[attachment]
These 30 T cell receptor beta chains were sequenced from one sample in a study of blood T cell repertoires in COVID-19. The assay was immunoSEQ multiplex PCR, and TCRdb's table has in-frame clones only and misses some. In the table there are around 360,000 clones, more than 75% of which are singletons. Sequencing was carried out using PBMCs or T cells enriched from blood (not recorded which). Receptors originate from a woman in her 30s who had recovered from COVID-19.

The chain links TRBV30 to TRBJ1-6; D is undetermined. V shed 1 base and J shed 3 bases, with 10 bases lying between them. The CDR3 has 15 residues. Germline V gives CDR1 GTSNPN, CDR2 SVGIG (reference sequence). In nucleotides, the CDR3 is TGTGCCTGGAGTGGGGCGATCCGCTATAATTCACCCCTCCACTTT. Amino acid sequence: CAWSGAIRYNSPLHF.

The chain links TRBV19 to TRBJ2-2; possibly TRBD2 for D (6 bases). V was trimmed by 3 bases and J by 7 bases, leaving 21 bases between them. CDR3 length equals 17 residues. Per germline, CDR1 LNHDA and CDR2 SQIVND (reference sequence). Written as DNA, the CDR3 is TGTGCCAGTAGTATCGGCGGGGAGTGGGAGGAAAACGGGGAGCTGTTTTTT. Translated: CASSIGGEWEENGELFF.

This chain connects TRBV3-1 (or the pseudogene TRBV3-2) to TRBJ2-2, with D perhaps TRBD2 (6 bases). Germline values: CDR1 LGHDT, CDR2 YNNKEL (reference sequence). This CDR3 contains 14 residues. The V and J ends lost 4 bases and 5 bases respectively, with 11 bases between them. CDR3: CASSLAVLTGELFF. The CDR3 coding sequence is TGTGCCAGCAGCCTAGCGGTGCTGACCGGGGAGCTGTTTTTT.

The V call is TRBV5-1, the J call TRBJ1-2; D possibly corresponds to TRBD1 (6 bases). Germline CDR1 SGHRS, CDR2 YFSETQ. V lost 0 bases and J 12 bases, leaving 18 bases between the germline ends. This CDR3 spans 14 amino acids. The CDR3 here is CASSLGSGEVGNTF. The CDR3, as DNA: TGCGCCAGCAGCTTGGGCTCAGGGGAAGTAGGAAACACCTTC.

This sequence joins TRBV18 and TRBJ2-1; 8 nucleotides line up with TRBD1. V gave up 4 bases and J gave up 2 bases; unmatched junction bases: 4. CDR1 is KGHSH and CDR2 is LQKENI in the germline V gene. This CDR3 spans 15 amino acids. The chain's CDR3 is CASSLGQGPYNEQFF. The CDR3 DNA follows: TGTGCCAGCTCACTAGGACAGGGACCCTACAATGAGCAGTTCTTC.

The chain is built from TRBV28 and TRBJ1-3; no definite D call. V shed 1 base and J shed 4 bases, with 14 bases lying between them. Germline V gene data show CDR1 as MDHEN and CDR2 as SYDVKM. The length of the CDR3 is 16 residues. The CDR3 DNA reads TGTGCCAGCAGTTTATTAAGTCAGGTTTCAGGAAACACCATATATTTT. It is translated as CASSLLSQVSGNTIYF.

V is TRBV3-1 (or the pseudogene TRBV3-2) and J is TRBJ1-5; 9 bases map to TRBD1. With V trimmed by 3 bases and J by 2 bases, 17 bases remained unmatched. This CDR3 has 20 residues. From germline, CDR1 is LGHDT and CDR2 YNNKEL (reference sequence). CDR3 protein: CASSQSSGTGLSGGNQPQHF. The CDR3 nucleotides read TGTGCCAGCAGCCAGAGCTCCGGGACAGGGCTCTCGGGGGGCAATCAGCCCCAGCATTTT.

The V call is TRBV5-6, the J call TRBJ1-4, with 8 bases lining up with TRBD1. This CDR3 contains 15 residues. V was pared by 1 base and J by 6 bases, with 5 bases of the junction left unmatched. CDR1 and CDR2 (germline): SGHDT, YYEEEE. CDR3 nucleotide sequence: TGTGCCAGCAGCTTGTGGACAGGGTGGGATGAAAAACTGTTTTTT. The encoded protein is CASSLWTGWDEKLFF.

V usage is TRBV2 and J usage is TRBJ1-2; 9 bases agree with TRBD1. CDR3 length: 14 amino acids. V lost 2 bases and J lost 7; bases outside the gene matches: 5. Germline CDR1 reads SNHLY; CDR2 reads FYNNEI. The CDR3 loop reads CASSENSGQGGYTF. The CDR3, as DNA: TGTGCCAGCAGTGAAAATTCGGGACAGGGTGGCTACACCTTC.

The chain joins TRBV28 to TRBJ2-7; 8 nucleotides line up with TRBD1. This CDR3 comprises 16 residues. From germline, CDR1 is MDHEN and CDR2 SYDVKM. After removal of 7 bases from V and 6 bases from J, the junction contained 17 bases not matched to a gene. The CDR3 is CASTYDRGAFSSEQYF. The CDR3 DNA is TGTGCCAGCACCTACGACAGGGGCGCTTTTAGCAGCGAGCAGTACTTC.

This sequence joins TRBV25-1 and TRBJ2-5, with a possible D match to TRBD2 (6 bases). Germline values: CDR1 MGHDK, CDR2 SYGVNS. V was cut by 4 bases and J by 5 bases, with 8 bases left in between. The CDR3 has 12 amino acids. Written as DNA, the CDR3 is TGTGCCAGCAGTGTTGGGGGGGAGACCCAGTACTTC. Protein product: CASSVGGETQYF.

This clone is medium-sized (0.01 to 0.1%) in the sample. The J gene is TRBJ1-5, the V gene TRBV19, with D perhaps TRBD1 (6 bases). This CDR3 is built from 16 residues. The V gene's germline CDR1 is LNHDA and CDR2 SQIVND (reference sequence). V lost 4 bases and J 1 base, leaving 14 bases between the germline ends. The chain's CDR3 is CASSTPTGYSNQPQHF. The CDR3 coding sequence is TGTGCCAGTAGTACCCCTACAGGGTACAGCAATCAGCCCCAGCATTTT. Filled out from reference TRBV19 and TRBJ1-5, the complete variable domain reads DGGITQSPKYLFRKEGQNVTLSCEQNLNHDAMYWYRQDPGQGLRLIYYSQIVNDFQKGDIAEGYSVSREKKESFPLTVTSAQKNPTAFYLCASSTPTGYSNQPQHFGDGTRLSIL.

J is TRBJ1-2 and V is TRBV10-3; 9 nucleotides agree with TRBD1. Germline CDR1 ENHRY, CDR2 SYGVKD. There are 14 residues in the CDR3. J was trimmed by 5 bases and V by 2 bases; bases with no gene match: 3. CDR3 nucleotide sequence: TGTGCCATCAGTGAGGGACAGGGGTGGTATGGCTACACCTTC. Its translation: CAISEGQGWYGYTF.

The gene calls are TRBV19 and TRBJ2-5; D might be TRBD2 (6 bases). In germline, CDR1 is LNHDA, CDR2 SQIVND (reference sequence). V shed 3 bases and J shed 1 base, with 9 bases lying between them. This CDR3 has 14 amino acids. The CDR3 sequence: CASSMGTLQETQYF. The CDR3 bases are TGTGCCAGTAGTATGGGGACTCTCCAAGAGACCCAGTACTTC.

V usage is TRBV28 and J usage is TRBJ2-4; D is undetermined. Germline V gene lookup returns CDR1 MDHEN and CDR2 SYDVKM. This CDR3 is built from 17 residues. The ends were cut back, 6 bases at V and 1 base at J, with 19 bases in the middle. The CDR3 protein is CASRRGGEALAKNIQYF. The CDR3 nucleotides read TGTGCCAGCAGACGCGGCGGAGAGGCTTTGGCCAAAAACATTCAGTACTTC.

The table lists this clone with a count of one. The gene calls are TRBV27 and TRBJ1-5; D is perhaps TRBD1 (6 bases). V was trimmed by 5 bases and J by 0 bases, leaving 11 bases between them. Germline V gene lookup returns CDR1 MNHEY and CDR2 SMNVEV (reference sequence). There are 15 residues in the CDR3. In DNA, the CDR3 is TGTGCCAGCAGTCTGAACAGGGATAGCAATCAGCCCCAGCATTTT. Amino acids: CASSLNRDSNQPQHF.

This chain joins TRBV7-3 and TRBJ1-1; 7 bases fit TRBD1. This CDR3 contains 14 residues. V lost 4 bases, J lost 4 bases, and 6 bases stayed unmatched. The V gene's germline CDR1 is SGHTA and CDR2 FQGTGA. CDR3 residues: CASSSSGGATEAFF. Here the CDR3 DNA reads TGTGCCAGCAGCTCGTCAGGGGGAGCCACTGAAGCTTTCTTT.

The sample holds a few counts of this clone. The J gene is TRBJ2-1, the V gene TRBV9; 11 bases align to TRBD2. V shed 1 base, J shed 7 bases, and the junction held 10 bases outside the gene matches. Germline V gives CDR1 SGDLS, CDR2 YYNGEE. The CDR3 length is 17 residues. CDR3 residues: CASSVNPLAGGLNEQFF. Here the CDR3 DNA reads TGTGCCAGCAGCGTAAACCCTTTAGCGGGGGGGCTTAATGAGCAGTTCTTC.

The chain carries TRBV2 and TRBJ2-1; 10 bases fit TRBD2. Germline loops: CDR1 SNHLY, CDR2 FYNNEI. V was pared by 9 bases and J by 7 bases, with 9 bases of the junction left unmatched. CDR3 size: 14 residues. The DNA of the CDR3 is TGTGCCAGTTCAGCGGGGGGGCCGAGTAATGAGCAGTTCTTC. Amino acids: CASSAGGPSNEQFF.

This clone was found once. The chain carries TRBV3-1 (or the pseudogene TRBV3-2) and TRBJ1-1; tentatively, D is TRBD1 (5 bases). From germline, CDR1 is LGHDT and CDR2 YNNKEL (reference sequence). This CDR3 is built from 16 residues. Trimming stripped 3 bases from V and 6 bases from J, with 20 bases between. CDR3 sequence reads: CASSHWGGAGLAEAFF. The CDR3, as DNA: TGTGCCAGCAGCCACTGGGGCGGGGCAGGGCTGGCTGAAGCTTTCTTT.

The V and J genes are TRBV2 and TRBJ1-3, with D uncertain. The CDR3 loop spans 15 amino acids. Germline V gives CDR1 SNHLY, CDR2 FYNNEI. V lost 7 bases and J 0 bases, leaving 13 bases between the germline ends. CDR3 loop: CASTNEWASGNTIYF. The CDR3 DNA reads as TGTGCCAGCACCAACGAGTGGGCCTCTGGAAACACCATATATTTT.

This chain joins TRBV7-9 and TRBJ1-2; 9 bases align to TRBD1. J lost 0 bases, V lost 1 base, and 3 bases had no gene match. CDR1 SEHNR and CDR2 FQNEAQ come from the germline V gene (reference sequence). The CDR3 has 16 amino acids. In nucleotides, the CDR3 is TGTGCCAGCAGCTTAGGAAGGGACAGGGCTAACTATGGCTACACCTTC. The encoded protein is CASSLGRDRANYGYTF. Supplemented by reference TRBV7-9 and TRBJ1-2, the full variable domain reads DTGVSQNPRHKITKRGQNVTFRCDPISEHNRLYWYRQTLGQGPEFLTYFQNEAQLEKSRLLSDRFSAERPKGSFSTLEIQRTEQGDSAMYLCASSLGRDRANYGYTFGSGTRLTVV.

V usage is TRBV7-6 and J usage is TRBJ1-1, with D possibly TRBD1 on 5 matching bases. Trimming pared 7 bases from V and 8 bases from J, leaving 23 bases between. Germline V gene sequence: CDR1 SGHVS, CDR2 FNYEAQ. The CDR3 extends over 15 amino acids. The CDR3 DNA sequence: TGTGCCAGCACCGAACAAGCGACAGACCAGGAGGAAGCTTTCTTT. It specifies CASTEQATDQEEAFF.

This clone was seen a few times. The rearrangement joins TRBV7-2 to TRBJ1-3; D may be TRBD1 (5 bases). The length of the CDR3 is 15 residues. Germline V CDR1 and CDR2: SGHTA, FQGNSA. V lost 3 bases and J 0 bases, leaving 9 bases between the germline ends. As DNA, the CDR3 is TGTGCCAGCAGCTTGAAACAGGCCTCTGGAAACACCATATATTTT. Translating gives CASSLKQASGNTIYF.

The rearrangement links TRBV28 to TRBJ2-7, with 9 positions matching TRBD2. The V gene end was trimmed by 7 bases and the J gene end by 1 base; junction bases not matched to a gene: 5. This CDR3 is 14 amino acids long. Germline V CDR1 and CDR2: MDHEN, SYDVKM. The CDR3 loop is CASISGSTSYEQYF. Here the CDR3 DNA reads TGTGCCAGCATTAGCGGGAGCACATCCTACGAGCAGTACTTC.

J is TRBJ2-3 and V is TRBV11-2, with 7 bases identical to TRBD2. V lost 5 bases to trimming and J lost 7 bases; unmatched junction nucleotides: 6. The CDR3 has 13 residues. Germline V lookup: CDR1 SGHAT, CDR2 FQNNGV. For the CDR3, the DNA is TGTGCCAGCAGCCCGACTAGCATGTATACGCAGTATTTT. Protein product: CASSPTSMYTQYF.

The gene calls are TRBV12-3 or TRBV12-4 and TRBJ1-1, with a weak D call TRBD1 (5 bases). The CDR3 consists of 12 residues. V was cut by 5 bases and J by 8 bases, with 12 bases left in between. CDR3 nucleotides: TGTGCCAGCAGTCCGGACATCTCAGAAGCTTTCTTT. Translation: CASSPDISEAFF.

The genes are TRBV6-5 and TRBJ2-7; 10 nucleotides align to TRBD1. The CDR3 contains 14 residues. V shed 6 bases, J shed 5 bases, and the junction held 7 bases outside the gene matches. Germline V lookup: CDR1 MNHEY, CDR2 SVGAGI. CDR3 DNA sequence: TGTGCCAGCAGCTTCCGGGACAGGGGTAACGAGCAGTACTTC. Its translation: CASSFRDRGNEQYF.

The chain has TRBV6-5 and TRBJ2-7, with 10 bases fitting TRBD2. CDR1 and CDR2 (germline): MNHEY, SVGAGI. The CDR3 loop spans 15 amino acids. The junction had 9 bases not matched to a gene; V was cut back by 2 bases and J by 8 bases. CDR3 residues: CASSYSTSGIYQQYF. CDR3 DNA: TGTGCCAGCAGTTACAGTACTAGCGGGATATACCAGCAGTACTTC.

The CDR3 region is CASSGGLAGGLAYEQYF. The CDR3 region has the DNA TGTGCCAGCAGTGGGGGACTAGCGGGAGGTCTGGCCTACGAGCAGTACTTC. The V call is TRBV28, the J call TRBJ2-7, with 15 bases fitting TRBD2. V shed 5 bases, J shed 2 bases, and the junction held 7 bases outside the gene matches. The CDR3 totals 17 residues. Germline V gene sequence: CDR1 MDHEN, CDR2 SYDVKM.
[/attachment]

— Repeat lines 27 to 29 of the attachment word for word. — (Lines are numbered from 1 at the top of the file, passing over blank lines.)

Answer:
J is TRBJ2-3 and V is TRBV11-2, with 7 bases identical to TRBD2. V lost 5 bases to trimming and J lost 7 bases; unmatched junction nucleotides: 6. The CDR3 has 13 residues. Germline V lookup: CDR1 SGHAT, CDR2 FQNNGV. For the CDR3, the DNA is TGTGCCAGCAGCCCGACTAGCATGTATACGCAGTATTTT. Protein product: CASSPTSMYTQYF.

The gene calls are TRBV12-3 or TRBV12-4 and TRBJ1-1, with a weak D call TRBD1 (5 bases). The CDR3 consists of 12 residues. V was cut by 5 bases and J by 8 bases, with 12 bases left in between. CDR3 nucleotides: TGTGCCAGCAGTCCGGACATCTCAGAAGCTTTCTTT. Translation: CASSPDISEAFF.

The genes are TRBV6-5 and TRBJ2-7; 10 nucleotides align to TRBD1. The CDR3 contains 14 residues. V shed 6 bases, J shed 5 bases, and the junction held 7 bases outside the gene matches. Germline V lookup: CDR1 MNHEY, CDR2 SVGAGI. CDR3 DNA sequence: TGTGCCAGCAGCTTCCGGGACAGGGGTAACGAGCAGTACTTC. Its translation: CASSFRDRGNEQYF.